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Date of release: 15 July, 2009

Randomized, controlled trials vs. observational studies on bisphosphonate therapy to reduce fracture risk in osteoporotic postmenopausal women


Among the methodological questions raised following the Women’s Health Initiative trial was the alleged disparity between the results of randomized, controlled trials (RCTs) and observational studies on hormone replacement therapy. A similar argument could be posed in regard to treatment of postmenopausal osteoporosis by bisphosphonates: are the results of RCTs in line with ‘real world’ populations? Do the selective cohorts in the RCTs represent women in the routine clinical scenario? Wilkes and co-investigators [1] have looked into this issue by mapping all studies published until 2008, and selecting the largest RCTs on the one hand, as well as observational studies which compared high- with low-compliant patients on the other hand. Data were extracted from 20 RCTs (44,878 postmenopausal women, mean age 68 years) and 11 retrospective, observational studies (331,256 postmenopausal women, median age 68 years). The duration of the majority of the studies was 2–3 years. Highly compliant patients were defined as those who took at least 80% of study medications. Only clinical fractures were assessed, ignoring any vertebral morphometric changes. A 23.8% decreased risk for total fractures was recorded in RCTs when active treatment was compared to placebo, whereas a similar figure of a 20.3% reduction was obtained in highly compliant/persistent bisphosphonate users in observational studies of large databases from routine practices.

Comment

Clinicians are often faced with a dilemma when trying to evaluate potential efficacy of any bone-protective medication in a certain individual. The main tool at hand is bone mineral density, which may not be an accurate measure because of technical drawbacks. Nevertheless, RCTs clearly demonstrate the osteoprotective characteristics of the various drugs in the market, which increase both bone mineral density and reduce fracture risk. A recent post-hoc analysis of the FIT trial data concluded that monitoring bone mineral density in postmenopausal women in the first 3 years after starting treatment with a potent bisphosphonate is unnecessary and may be misleading [2]. Compliance of patients to therapy is another major factor which may determine effectiveness. According to a US study, 45% of patients were not continuing to fill prescriptions 1 year after initiation of osteoporosis therapy [3]. In RCTs, surveillance is stricter and therefore compliance tends to be better than in routine practice. However, the definition of a compliant patient in the RCTs varied between at least 70% to at least 80% of study medications taken. Is it possible to extrapolate from the RCT results to real life? Indeed, the analysis of Wilkes and colleagues shows that one could expect the same anti-fracture effect of bisphosphonates in a highly compliant patient as in the RCTs. Clinicians should be aware of this fact and must do their utmost to increase compliance by actively monitoring the intake of medications and by initiating discussions with their patients on the importance of a continuous and orderly use as a key to successful treatment.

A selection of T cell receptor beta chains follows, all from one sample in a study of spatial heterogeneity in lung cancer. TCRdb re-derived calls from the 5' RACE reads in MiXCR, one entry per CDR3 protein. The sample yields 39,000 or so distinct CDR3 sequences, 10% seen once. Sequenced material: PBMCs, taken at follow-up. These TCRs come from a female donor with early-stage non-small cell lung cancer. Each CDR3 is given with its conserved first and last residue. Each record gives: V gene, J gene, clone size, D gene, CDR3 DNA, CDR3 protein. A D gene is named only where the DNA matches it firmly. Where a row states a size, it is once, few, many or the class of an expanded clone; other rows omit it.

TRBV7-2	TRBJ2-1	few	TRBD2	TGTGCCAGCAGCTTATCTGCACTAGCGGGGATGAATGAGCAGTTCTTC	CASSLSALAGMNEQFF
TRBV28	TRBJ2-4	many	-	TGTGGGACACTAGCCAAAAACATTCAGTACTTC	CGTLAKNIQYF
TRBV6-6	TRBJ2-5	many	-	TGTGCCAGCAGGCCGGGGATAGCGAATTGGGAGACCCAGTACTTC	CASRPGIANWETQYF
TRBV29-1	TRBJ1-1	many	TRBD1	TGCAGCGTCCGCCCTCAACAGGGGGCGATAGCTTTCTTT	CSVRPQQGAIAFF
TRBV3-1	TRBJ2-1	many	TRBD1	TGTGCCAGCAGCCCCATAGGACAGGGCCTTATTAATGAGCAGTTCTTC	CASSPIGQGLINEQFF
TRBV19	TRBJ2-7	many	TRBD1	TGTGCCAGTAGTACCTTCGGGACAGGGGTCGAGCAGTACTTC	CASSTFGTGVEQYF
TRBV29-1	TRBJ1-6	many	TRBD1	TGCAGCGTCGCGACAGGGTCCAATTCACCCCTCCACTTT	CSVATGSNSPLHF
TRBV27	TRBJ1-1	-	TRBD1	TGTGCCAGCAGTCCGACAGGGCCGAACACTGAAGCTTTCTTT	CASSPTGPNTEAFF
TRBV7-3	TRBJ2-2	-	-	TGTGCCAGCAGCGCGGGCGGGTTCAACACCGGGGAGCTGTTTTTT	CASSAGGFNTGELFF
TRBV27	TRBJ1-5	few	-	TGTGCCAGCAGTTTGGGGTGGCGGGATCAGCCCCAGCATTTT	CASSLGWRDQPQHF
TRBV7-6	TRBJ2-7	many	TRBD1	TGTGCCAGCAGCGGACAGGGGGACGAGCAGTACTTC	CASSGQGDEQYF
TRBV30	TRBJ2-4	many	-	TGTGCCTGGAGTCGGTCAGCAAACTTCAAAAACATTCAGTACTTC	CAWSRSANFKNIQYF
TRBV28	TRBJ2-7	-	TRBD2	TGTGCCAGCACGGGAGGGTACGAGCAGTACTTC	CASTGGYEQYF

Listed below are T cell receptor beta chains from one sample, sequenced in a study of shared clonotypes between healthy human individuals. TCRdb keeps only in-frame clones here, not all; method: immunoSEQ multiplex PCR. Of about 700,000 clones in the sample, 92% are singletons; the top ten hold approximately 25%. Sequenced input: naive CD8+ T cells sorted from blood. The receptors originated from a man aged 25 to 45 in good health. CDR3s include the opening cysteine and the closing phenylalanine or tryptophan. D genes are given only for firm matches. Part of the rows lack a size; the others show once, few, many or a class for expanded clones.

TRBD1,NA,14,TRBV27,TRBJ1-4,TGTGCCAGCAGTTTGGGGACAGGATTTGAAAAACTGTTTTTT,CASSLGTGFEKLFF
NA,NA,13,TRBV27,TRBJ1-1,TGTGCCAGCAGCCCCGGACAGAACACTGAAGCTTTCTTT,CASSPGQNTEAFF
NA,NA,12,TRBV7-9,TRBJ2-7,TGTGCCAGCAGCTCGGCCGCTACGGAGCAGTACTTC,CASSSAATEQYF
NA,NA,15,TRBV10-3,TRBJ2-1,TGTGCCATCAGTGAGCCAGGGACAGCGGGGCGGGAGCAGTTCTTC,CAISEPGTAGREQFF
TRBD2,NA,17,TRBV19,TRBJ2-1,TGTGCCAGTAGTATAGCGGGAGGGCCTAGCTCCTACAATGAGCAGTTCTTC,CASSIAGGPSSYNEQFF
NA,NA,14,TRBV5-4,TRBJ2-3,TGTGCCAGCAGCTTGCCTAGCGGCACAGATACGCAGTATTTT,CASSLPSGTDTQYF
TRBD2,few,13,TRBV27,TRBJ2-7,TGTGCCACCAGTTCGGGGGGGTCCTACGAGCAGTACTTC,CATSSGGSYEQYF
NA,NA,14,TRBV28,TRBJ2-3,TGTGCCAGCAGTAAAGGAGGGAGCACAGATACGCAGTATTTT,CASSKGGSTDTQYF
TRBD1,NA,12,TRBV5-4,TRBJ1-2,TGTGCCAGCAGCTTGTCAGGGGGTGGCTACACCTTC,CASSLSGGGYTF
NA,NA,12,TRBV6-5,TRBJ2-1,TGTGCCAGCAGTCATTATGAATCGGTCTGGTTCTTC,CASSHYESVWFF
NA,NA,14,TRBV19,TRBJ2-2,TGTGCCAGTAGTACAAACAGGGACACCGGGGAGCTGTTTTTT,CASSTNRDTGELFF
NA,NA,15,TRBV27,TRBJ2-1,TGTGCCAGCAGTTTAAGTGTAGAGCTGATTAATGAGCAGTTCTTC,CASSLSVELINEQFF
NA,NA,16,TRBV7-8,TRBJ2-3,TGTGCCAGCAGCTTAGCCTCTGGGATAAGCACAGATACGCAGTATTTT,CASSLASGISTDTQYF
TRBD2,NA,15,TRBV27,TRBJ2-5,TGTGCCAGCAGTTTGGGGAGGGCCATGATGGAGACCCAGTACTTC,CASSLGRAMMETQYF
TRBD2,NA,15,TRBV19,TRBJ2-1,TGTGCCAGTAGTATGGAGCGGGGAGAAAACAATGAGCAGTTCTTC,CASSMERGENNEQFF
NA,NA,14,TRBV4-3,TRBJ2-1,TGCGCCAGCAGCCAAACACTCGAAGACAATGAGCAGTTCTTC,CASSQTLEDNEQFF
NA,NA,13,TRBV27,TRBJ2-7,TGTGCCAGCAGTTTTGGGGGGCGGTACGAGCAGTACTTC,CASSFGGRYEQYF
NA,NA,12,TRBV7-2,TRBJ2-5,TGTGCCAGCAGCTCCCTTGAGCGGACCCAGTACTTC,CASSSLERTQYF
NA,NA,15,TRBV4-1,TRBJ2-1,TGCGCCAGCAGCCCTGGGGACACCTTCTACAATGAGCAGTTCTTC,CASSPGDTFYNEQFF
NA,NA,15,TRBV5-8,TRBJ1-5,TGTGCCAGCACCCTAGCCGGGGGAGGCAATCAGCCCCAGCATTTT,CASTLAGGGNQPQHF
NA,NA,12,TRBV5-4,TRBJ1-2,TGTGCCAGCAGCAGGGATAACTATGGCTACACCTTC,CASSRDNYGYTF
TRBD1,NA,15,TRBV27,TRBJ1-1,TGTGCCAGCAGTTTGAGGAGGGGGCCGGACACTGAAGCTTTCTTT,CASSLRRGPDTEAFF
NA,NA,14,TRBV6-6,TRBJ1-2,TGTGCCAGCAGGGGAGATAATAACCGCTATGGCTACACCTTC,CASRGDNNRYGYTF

Comentario

Amos Pines
Department of Medicine T, Ichilov Hospital, Tel-Aviv, Israel

    References

  1. Wilkes MM, Navickis RJ, Chan WW, Lewiecki EM. Bisphosphonates and osteoporotic fractures: a cross-design synthesis of results among compliant/persistent postmenopausal women in clinical practice versus randomized controlled trials. Osteoporos Int 2009; July 2 (Epub ahead of print).
    http://www.ncbi.nlm.nih.gov/pubmed/19572092

  2. Bell KJ, Hayen A, Macaskill P, et al. Value of routine monitoring of bone mineral density after starting bisphosphonate treatment: secondary analysis of trial data. BMJ 2009;338:b2266.
    http://www.ncbi.nlm.nih.gov/pubmed/19549996

  3. Solomon DH, Avorn J, Katz JN, et al. Compliance with osteoporosis medications. Arch Intern Med 2005;165:2414-19.
    http://www.ncbi.nlm.nih.gov/pubmed/16287772